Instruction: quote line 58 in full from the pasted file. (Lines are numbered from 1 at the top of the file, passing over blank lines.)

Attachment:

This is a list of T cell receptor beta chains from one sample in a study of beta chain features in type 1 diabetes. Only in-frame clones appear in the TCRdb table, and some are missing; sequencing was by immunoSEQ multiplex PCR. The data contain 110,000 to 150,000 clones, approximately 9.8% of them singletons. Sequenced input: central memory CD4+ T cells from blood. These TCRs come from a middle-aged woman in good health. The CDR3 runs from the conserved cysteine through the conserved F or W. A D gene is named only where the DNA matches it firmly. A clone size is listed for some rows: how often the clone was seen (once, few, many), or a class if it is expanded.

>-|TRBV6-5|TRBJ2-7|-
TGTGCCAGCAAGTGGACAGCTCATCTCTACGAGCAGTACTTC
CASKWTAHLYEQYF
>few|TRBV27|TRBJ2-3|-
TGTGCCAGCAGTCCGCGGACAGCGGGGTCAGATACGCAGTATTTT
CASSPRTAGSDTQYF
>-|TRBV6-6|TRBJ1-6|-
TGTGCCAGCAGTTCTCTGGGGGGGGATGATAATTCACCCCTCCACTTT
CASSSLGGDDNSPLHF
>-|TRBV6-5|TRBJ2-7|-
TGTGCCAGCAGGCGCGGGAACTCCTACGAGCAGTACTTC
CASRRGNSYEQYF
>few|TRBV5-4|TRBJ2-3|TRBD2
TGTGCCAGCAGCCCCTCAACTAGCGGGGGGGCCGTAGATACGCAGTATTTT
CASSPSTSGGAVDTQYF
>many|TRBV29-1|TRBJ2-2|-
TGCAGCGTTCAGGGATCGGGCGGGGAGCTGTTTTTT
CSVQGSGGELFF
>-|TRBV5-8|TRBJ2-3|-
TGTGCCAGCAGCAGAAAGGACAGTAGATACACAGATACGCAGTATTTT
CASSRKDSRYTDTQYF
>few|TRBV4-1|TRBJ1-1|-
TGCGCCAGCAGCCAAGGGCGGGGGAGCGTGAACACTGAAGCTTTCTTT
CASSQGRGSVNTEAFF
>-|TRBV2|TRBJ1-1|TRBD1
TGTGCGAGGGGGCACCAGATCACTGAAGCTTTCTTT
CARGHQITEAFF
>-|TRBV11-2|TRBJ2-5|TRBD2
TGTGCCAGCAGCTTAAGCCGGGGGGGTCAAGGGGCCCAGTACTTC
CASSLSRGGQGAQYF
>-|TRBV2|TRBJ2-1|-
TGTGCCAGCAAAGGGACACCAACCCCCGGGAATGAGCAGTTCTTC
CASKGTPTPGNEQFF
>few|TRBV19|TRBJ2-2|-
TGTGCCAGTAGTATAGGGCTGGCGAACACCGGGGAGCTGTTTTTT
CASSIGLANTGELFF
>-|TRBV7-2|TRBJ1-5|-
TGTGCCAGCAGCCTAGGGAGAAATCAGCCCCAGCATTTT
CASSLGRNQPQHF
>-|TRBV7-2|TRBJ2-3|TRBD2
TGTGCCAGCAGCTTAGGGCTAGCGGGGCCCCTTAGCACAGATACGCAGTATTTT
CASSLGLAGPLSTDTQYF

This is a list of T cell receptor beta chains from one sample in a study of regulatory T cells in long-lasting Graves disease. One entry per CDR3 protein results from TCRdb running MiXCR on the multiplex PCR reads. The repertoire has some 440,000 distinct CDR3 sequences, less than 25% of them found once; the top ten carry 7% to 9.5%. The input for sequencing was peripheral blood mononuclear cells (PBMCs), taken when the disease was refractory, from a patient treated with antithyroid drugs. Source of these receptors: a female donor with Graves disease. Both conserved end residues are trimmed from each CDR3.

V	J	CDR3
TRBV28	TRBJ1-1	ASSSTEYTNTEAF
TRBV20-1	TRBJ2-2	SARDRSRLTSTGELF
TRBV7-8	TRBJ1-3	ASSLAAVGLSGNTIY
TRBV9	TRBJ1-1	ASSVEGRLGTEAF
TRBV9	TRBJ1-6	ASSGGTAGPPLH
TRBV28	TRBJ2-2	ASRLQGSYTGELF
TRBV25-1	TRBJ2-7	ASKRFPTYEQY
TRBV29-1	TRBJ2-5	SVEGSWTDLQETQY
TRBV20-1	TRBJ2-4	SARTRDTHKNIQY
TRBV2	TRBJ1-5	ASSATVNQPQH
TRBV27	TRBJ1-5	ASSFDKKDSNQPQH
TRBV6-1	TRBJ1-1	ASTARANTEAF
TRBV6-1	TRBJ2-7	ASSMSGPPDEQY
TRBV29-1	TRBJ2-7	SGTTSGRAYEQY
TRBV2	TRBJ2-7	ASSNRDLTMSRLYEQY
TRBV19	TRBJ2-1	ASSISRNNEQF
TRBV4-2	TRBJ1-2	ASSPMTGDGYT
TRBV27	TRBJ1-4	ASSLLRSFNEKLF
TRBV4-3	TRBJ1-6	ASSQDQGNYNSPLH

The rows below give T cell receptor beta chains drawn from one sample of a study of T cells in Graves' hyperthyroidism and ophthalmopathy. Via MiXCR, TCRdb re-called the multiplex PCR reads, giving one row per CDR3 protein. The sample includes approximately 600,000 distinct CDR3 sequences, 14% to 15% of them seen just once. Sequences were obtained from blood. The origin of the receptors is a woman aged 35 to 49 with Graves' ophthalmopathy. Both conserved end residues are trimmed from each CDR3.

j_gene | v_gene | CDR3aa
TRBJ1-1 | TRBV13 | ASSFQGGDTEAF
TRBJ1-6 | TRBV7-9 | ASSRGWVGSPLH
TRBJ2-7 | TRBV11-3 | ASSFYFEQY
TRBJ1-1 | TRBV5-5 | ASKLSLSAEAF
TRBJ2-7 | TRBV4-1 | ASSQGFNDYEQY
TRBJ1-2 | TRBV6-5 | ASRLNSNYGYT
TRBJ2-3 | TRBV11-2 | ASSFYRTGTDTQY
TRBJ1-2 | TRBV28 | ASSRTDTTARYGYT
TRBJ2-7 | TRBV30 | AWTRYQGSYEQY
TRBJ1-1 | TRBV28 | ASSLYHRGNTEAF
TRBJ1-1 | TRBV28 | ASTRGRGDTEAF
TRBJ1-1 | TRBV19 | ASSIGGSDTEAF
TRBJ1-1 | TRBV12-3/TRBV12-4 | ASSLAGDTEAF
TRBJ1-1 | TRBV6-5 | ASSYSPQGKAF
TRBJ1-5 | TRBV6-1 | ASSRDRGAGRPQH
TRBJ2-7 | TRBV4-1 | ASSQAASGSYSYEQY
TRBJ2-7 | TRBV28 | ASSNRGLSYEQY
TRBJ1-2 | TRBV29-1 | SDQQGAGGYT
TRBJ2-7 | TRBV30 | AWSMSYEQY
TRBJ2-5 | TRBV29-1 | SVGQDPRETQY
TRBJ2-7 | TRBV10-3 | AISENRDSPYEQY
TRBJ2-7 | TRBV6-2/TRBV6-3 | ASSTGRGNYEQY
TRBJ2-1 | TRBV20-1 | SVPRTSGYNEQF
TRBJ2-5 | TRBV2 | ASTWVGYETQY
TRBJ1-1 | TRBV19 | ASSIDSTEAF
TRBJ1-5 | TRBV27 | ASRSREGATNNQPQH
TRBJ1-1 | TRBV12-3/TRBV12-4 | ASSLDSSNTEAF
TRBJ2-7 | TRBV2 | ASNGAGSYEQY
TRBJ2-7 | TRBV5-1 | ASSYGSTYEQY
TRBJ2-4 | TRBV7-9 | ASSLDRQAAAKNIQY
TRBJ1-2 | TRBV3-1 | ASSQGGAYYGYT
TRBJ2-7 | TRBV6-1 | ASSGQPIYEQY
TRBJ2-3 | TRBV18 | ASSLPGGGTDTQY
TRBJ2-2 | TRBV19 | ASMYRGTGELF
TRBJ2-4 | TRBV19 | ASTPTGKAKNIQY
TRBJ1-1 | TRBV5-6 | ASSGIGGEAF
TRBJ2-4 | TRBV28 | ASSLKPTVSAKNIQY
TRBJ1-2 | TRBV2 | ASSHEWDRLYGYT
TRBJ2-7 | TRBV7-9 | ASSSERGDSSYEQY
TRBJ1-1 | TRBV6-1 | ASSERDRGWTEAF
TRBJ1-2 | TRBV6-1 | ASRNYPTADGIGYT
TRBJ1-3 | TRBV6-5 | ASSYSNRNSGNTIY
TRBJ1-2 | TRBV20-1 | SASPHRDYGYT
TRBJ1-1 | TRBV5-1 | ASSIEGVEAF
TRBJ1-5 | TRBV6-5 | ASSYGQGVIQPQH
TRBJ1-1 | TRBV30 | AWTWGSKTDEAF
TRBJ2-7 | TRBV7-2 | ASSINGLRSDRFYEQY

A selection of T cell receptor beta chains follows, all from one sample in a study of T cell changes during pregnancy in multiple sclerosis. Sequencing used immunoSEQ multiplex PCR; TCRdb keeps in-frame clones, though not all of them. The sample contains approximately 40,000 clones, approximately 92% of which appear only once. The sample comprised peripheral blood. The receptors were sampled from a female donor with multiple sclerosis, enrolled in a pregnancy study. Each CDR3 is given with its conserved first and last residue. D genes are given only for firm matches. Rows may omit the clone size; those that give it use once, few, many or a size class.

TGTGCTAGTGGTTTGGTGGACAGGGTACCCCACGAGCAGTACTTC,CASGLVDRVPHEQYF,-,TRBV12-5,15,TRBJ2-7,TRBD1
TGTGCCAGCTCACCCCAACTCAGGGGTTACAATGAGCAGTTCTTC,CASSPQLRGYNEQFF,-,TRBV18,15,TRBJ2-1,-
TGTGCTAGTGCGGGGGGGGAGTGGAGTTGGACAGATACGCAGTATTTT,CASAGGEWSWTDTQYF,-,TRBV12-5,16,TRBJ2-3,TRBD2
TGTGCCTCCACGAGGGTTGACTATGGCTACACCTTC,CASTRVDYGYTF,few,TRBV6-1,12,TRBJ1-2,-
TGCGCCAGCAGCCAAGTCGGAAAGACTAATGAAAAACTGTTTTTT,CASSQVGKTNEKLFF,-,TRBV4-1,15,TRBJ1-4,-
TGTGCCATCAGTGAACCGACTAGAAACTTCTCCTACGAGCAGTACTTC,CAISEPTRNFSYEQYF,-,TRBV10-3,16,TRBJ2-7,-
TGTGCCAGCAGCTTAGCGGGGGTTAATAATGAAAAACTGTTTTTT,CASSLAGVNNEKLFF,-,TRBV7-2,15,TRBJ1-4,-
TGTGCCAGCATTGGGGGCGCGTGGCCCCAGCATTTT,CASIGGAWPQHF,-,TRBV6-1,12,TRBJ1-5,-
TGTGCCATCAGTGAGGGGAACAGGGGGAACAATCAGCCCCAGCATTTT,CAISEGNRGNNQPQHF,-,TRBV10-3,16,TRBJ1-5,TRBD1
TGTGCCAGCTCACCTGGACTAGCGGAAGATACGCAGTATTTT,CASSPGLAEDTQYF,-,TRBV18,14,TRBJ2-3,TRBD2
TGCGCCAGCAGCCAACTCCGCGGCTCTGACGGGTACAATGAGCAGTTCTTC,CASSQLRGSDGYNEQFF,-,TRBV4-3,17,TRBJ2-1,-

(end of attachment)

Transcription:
TRBV6-1	TRBJ2-7	ASSMSGPPDEQY